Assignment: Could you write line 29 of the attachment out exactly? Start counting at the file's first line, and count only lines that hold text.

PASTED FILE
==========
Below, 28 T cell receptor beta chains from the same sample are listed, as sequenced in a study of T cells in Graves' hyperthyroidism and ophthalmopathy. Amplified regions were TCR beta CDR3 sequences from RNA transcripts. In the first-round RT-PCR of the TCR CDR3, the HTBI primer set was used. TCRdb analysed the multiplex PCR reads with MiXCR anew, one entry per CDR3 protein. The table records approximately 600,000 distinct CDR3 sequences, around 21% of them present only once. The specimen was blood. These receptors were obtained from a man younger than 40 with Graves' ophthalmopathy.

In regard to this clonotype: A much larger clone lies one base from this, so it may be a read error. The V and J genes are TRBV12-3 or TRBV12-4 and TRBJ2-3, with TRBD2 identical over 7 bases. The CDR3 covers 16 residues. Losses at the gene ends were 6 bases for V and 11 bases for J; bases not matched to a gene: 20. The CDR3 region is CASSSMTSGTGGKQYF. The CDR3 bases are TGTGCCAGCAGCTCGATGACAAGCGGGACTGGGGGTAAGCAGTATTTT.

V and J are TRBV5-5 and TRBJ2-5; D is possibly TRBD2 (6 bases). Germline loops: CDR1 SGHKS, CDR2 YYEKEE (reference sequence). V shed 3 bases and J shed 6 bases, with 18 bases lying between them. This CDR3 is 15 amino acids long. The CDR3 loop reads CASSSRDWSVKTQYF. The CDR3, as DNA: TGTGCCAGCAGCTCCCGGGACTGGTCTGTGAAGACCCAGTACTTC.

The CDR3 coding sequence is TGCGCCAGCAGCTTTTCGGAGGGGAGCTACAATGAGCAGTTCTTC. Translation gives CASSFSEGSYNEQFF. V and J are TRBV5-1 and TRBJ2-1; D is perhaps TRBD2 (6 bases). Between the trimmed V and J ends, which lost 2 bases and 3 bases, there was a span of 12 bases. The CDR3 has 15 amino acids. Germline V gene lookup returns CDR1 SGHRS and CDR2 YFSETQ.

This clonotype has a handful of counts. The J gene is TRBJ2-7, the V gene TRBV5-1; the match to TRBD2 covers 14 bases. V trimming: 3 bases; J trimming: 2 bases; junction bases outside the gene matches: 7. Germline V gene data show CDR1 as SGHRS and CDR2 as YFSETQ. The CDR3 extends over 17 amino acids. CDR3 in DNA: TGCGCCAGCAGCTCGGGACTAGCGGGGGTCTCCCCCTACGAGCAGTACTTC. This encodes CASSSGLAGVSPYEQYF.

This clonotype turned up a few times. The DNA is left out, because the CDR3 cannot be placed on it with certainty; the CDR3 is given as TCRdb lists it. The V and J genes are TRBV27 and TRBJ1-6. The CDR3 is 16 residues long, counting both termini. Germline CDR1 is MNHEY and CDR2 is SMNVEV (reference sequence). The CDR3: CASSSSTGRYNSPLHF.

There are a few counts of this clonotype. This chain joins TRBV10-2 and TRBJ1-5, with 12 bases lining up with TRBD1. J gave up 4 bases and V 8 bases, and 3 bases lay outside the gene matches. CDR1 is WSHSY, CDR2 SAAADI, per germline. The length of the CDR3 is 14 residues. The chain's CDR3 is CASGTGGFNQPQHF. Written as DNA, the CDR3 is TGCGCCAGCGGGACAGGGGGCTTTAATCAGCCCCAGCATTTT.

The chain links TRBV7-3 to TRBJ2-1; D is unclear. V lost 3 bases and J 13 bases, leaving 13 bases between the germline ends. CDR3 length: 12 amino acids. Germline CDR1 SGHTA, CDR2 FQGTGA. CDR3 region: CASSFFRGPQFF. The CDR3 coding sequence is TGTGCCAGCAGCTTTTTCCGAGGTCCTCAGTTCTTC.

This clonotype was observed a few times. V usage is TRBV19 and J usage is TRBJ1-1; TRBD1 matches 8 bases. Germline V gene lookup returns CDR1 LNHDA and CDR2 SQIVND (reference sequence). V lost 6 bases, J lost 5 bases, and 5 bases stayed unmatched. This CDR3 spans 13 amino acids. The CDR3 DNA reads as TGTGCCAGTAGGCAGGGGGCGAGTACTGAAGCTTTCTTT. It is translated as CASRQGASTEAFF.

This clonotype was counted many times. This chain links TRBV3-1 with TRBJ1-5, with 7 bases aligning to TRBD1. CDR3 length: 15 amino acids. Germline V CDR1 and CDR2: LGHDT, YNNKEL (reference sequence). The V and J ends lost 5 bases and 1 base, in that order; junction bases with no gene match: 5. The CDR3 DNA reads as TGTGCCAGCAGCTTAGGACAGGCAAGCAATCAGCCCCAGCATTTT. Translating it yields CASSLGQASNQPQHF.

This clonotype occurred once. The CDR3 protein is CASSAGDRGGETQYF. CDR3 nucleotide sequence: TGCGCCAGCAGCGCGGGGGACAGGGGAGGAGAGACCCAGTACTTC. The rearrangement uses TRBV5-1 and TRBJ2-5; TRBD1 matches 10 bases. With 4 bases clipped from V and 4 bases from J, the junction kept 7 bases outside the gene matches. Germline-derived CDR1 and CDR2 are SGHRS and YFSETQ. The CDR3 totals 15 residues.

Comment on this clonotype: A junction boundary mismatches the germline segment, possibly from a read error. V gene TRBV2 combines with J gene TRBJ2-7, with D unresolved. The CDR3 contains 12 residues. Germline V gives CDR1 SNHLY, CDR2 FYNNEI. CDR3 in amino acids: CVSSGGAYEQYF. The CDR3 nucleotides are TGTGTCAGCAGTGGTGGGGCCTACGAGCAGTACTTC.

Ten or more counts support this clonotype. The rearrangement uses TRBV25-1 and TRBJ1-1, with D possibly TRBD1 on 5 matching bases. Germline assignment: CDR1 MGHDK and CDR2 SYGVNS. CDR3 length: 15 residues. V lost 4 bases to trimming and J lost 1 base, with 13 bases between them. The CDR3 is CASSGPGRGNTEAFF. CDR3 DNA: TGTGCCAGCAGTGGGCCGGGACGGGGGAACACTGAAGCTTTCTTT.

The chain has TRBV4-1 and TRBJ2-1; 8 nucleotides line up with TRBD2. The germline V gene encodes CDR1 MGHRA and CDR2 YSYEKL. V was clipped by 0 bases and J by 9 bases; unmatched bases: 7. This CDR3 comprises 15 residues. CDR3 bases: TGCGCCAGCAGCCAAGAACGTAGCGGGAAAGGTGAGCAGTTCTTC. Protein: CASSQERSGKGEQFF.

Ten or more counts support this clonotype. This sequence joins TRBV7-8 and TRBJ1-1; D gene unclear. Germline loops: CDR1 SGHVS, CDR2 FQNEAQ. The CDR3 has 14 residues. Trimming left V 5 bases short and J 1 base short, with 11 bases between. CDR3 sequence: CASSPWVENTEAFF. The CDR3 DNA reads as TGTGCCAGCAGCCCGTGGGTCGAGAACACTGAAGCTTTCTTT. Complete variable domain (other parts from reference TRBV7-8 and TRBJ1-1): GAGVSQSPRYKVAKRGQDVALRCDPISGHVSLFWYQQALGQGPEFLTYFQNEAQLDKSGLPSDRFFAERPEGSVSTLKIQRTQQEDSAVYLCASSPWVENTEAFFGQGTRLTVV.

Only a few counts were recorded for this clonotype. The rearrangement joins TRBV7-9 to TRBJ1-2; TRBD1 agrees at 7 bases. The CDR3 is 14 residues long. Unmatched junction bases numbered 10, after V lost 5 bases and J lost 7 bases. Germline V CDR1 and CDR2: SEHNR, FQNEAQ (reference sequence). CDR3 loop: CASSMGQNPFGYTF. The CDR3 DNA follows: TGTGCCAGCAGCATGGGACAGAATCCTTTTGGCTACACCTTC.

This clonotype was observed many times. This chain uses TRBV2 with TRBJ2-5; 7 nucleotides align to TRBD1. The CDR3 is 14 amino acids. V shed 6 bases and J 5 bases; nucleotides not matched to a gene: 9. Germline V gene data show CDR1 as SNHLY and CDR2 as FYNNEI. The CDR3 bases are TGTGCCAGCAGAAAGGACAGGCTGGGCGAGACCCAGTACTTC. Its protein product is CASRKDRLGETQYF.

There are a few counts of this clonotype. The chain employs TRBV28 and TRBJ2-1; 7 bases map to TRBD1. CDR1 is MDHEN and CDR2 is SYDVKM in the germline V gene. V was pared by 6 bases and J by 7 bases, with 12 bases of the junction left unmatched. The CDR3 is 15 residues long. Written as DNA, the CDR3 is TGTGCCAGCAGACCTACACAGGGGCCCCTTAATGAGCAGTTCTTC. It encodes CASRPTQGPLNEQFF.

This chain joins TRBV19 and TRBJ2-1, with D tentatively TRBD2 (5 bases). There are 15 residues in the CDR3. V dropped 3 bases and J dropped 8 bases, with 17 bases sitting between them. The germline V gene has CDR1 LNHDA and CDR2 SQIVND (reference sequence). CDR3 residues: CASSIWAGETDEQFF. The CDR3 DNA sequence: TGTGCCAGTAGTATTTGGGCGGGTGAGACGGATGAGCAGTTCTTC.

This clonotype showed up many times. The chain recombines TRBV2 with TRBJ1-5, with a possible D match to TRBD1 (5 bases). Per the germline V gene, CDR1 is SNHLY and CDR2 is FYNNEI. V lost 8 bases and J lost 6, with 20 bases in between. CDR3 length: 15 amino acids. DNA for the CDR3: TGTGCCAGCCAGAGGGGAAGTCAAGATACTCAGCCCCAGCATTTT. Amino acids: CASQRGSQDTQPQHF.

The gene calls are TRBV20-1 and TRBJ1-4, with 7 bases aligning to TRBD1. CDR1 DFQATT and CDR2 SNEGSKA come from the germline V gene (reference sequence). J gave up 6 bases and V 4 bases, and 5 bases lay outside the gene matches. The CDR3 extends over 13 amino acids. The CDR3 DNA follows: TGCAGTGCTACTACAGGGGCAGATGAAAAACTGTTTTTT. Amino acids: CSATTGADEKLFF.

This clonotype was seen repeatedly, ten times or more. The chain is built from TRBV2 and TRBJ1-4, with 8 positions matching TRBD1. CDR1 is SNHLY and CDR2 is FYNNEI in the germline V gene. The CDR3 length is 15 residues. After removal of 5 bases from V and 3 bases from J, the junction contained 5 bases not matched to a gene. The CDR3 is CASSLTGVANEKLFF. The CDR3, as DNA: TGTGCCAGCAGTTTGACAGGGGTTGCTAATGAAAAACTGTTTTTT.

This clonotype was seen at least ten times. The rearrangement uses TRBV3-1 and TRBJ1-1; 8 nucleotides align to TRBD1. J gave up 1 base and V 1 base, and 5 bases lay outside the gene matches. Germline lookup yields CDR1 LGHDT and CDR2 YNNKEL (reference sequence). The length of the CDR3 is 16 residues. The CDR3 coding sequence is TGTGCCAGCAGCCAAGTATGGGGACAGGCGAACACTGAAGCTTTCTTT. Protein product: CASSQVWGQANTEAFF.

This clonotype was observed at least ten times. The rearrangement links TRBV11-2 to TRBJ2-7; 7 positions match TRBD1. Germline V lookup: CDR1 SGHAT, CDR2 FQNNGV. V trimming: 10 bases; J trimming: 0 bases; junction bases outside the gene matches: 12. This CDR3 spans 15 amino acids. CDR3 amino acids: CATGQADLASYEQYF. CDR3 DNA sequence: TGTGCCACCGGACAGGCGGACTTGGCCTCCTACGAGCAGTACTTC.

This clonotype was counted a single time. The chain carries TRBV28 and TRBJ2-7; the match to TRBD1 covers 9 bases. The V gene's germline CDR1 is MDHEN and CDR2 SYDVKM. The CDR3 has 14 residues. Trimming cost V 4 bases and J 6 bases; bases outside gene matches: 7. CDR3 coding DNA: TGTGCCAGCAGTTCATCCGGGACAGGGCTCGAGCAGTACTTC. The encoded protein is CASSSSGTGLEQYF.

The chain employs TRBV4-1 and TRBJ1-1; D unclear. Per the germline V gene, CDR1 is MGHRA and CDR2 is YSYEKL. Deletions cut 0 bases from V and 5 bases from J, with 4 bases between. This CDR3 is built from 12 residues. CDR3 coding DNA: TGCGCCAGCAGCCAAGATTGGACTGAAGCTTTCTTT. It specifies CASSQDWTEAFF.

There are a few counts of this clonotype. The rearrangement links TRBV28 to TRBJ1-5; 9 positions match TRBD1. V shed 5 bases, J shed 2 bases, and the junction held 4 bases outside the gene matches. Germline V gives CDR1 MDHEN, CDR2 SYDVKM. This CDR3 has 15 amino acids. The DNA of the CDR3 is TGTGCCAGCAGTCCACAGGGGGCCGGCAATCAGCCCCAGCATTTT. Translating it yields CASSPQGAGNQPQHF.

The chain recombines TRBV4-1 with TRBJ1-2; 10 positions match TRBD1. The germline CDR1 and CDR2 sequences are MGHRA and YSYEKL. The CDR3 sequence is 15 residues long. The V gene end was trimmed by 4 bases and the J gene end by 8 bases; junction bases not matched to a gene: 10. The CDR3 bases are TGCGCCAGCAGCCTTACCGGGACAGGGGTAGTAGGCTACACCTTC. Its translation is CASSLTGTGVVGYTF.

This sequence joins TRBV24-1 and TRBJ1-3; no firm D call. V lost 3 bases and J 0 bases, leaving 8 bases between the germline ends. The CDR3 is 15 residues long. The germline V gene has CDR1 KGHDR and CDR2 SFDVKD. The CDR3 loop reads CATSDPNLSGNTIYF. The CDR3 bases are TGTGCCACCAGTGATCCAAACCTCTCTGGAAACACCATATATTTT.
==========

This sequence joins TRBV24-1 and TRBJ1-3; no firm D call. V lost 3 bases and J 0 bases, leaving 8 bases between the germline ends. The CDR3 is 15 residues long. The germline V gene has CDR1 KGHDR and CDR2 SFDVKD. The CDR3 loop reads CATSDPNLSGNTIYF. The CDR3 bases are TGTGCCACCAGTGATCCAAACCTCTCTGGAAACACCATATATTTT.